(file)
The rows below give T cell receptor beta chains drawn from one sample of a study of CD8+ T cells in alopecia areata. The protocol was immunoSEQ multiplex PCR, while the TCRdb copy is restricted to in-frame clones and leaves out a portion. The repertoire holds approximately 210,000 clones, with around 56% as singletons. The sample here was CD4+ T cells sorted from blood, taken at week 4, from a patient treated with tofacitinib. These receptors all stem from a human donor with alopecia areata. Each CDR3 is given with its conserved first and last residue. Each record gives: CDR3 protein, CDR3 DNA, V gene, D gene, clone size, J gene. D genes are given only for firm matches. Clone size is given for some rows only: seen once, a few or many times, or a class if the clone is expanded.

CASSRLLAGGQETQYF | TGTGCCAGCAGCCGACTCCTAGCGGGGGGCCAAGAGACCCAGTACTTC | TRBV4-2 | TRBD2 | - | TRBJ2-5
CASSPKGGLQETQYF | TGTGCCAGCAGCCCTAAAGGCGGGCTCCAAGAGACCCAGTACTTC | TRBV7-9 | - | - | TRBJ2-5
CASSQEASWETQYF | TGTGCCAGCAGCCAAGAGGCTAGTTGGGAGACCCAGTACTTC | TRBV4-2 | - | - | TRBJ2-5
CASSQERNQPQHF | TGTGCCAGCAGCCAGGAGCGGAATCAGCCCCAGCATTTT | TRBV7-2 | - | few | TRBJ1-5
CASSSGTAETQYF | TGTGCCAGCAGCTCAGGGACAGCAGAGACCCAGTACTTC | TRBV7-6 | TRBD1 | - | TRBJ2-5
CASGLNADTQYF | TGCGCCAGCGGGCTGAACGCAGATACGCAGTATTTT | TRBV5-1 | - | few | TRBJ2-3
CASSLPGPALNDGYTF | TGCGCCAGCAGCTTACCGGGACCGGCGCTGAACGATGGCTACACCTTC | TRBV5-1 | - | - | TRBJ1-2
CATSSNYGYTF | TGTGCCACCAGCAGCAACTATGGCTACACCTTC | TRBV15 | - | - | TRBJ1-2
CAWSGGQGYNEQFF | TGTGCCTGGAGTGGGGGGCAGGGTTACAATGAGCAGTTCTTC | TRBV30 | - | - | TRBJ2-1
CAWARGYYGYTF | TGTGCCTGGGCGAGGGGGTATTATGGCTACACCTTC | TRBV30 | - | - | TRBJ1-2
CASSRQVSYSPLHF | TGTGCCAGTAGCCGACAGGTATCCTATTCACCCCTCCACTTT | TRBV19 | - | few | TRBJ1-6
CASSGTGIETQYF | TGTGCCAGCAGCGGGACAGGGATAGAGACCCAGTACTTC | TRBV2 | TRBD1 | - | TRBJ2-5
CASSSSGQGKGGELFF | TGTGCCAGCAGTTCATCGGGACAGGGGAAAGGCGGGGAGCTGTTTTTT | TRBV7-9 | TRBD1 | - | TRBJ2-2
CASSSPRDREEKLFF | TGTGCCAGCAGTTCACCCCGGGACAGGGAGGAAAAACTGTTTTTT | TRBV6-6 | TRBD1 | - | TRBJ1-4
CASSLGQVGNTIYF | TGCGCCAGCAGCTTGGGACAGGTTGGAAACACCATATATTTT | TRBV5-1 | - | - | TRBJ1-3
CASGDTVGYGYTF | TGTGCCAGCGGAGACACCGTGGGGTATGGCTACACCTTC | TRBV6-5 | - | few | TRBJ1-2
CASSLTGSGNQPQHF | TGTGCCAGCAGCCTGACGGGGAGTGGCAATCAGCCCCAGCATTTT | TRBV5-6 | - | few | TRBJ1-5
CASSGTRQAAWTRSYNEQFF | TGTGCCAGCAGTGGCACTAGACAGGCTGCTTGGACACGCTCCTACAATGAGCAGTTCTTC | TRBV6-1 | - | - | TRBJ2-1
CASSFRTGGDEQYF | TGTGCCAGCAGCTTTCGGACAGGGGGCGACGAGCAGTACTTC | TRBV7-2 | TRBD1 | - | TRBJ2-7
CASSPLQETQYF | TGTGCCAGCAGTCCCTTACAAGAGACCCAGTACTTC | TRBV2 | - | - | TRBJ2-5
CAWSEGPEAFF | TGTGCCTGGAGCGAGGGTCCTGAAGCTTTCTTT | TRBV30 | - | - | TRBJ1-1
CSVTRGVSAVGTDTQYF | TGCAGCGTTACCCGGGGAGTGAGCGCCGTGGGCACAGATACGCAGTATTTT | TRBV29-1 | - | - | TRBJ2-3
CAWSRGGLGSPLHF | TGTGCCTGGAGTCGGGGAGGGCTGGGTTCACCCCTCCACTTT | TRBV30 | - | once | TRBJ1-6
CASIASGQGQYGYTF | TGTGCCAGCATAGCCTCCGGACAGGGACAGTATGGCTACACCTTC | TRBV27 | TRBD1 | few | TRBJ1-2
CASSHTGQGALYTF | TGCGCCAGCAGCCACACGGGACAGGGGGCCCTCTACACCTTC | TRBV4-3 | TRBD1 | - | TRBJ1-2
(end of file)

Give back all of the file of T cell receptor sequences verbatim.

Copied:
The rows below give T cell receptor beta chains drawn from one sample of a study of CD8+ T cells in alopecia areata. The protocol was immunoSEQ multiplex PCR, while the TCRdb copy is restricted to in-frame clones and leaves out a portion. The repertoire holds approximately 210,000 clones, with around 56% as singletons. The sample here was CD4+ T cells sorted from blood, taken at week 4, from a patient treated with tofacitinib. These receptors all stem from a human donor with alopecia areata. Each CDR3 is given with its conserved first and last residue. Each record gives: CDR3 protein, CDR3 DNA, V gene, D gene, clone size, J gene. D genes are given only for firm matches. Clone size is given for some rows only: seen once, a few or many times, or a class if the clone is expanded.

CASSRLLAGGQETQYF | TGTGCCAGCAGCCGACTCCTAGCGGGGGGCCAAGAGACCCAGTACTTC | TRBV4-2 | TRBD2 | - | TRBJ2-5
CASSPKGGLQETQYF | TGTGCCAGCAGCCCTAAAGGCGGGCTCCAAGAGACCCAGTACTTC | TRBV7-9 | - | - | TRBJ2-5
CASSQEASWETQYF | TGTGCCAGCAGCCAAGAGGCTAGTTGGGAGACCCAGTACTTC | TRBV4-2 | - | - | TRBJ2-5
CASSQERNQPQHF | TGTGCCAGCAGCCAGGAGCGGAATCAGCCCCAGCATTTT | TRBV7-2 | - | few | TRBJ1-5
CASSSGTAETQYF | TGTGCCAGCAGCTCAGGGACAGCAGAGACCCAGTACTTC | TRBV7-6 | TRBD1 | - | TRBJ2-5
CASGLNADTQYF | TGCGCCAGCGGGCTGAACGCAGATACGCAGTATTTT | TRBV5-1 | - | few | TRBJ2-3
CASSLPGPALNDGYTF | TGCGCCAGCAGCTTACCGGGACCGGCGCTGAACGATGGCTACACCTTC | TRBV5-1 | - | - | TRBJ1-2
CATSSNYGYTF | TGTGCCACCAGCAGCAACTATGGCTACACCTTC | TRBV15 | - | - | TRBJ1-2
CAWSGGQGYNEQFF | TGTGCCTGGAGTGGGGGGCAGGGTTACAATGAGCAGTTCTTC | TRBV30 | - | - | TRBJ2-1
CAWARGYYGYTF | TGTGCCTGGGCGAGGGGGTATTATGGCTACACCTTC | TRBV30 | - | - | TRBJ1-2
CASSRQVSYSPLHF | TGTGCCAGTAGCCGACAGGTATCCTATTCACCCCTCCACTTT | TRBV19 | - | few | TRBJ1-6
CASSGTGIETQYF | TGTGCCAGCAGCGGGACAGGGATAGAGACCCAGTACTTC | TRBV2 | TRBD1 | - | TRBJ2-5
CASSSSGQGKGGELFF | TGTGCCAGCAGTTCATCGGGACAGGGGAAAGGCGGGGAGCTGTTTTTT | TRBV7-9 | TRBD1 | - | TRBJ2-2
CASSSPRDREEKLFF | TGTGCCAGCAGTTCACCCCGGGACAGGGAGGAAAAACTGTTTTTT | TRBV6-6 | TRBD1 | - | TRBJ1-4
CASSLGQVGNTIYF | TGCGCCAGCAGCTTGGGACAGGTTGGAAACACCATATATTTT | TRBV5-1 | - | - | TRBJ1-3
CASGDTVGYGYTF | TGTGCCAGCGGAGACACCGTGGGGTATGGCTACACCTTC | TRBV6-5 | - | few | TRBJ1-2
CASSLTGSGNQPQHF | TGTGCCAGCAGCCTGACGGGGAGTGGCAATCAGCCCCAGCATTTT | TRBV5-6 | - | few | TRBJ1-5
CASSGTRQAAWTRSYNEQFF | TGTGCCAGCAGTGGCACTAGACAGGCTGCTTGGACACGCTCCTACAATGAGCAGTTCTTC | TRBV6-1 | - | - | TRBJ2-1
CASSFRTGGDEQYF | TGTGCCAGCAGCTTTCGGACAGGGGGCGACGAGCAGTACTTC | TRBV7-2 | TRBD1 | - | TRBJ2-7
CASSPLQETQYF | TGTGCCAGCAGTCCCTTACAAGAGACCCAGTACTTC | TRBV2 | - | - | TRBJ2-5
CAWSEGPEAFF | TGTGCCTGGAGCGAGGGTCCTGAAGCTTTCTTT | TRBV30 | - | - | TRBJ1-1
CSVTRGVSAVGTDTQYF | TGCAGCGTTACCCGGGGAGTGAGCGCCGTGGGCACAGATACGCAGTATTTT | TRBV29-1 | - | - | TRBJ2-3
CAWSRGGLGSPLHF | TGTGCCTGGAGTCGGGGAGGGCTGGGTTCACCCCTCCACTTT | TRBV30 | - | once | TRBJ1-6
CASIASGQGQYGYTF | TGTGCCAGCATAGCCTCCGGACAGGGACAGTATGGCTACACCTTC | TRBV27 | TRBD1 | few | TRBJ1-2
CASSHTGQGALYTF | TGCGCCAGCAGCCACACGGGACAGGGGGCCCTCTACACCTTC | TRBV4-3 | TRBD1 | - | TRBJ1-2